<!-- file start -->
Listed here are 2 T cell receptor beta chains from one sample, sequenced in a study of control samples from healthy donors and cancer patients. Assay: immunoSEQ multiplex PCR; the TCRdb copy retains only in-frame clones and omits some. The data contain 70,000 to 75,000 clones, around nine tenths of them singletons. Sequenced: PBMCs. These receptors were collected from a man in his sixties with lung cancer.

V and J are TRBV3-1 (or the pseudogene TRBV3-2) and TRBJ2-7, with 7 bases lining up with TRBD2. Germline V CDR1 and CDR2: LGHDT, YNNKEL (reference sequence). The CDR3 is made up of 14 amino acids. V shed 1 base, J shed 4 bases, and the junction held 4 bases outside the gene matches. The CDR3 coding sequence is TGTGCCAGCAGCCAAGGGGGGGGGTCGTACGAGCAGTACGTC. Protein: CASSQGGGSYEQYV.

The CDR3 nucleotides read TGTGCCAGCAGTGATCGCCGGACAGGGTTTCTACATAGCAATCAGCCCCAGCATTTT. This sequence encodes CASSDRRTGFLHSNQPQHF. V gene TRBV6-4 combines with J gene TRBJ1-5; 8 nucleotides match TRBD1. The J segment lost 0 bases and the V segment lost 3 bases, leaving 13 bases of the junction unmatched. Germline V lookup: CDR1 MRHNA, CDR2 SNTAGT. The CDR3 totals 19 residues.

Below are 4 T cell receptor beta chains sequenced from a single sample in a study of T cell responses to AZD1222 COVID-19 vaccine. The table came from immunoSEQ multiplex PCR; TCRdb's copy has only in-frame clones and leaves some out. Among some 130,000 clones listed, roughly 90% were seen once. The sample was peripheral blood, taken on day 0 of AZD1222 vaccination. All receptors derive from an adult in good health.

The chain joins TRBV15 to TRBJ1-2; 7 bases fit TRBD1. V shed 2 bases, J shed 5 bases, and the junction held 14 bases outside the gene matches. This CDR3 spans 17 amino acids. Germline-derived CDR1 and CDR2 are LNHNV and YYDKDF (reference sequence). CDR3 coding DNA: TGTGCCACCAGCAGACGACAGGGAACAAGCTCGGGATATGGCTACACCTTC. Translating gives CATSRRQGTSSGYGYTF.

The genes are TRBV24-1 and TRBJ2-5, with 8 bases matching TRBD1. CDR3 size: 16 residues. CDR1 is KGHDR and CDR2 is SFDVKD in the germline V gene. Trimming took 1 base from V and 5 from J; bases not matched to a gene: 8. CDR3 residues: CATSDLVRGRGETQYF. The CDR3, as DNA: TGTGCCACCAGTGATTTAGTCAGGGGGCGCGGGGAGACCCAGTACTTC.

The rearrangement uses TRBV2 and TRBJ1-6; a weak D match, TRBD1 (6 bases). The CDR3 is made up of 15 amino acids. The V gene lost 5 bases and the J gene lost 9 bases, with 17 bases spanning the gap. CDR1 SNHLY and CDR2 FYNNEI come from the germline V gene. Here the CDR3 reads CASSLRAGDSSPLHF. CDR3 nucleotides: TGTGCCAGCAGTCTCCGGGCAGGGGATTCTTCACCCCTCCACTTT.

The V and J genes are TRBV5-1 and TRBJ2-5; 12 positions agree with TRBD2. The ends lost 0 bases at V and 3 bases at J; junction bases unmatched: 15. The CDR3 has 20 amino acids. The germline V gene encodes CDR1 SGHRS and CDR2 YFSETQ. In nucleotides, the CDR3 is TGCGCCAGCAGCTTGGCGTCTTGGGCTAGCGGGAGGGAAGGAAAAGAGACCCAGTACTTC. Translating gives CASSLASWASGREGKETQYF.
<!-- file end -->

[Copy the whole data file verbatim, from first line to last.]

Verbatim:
Listed here are 2 T cell receptor beta chains from one sample, sequenced in a study of control samples from healthy donors and cancer patients. Assay: immunoSEQ multiplex PCR; the TCRdb copy retains only in-frame clones and omits some. The data contain 70,000 to 75,000 clones, around nine tenths of them singletons. Sequenced: PBMCs. These receptors were collected from a man in his sixties with lung cancer.

V and J are TRBV3-1 (or the pseudogene TRBV3-2) and TRBJ2-7, with 7 bases lining up with TRBD2. Germline V CDR1 and CDR2: LGHDT, YNNKEL (reference sequence). The CDR3 is made up of 14 amino acids. V shed 1 base, J shed 4 bases, and the junction held 4 bases outside the gene matches. The CDR3 coding sequence is TGTGCCAGCAGCCAAGGGGGGGGGTCGTACGAGCAGTACGTC. Protein: CASSQGGGSYEQYV.

The CDR3 nucleotides read TGTGCCAGCAGTGATCGCCGGACAGGGTTTCTACATAGCAATCAGCCCCAGCATTTT. This sequence encodes CASSDRRTGFLHSNQPQHF. V gene TRBV6-4 combines with J gene TRBJ1-5; 8 nucleotides match TRBD1. The J segment lost 0 bases and the V segment lost 3 bases, leaving 13 bases of the junction unmatched. Germline V lookup: CDR1 MRHNA, CDR2 SNTAGT. The CDR3 totals 19 residues.

Below are 4 T cell receptor beta chains sequenced from a single sample in a study of T cell responses to AZD1222 COVID-19 vaccine. The table came from immunoSEQ multiplex PCR; TCRdb's copy has only in-frame clones and leaves some out. Among some 130,000 clones listed, roughly 90% were seen once. The sample was peripheral blood, taken on day 0 of AZD1222 vaccination. All receptors derive from an adult in good health.

The chain joins TRBV15 to TRBJ1-2; 7 bases fit TRBD1. V shed 2 bases, J shed 5 bases, and the junction held 14 bases outside the gene matches. This CDR3 spans 17 amino acids. Germline-derived CDR1 and CDR2 are LNHNV and YYDKDF (reference sequence). CDR3 coding DNA: TGTGCCACCAGCAGACGACAGGGAACAAGCTCGGGATATGGCTACACCTTC. Translating gives CATSRRQGTSSGYGYTF.

The genes are TRBV24-1 and TRBJ2-5, with 8 bases matching TRBD1. CDR3 size: 16 residues. CDR1 is KGHDR and CDR2 is SFDVKD in the germline V gene. Trimming took 1 base from V and 5 from J; bases not matched to a gene: 8. CDR3 residues: CATSDLVRGRGETQYF. The CDR3, as DNA: TGTGCCACCAGTGATTTAGTCAGGGGGCGCGGGGAGACCCAGTACTTC.

The rearrangement uses TRBV2 and TRBJ1-6; a weak D match, TRBD1 (6 bases). The CDR3 is made up of 15 amino acids. The V gene lost 5 bases and the J gene lost 9 bases, with 17 bases spanning the gap. CDR1 SNHLY and CDR2 FYNNEI come from the germline V gene. Here the CDR3 reads CASSLRAGDSSPLHF. CDR3 nucleotides: TGTGCCAGCAGTCTCCGGGCAGGGGATTCTTCACCCCTCCACTTT.

The V and J genes are TRBV5-1 and TRBJ2-5; 12 positions agree with TRBD2. The ends lost 0 bases at V and 3 bases at J; junction bases unmatched: 15. The CDR3 has 20 amino acids. The germline V gene encodes CDR1 SGHRS and CDR2 YFSETQ. In nucleotides, the CDR3 is TGCGCCAGCAGCTTGGCGTCTTGGGCTAGCGGGAGGGAAGGAAAAGAGACCCAGTACTTC. Translating gives CASSLASWASGREGKETQYF.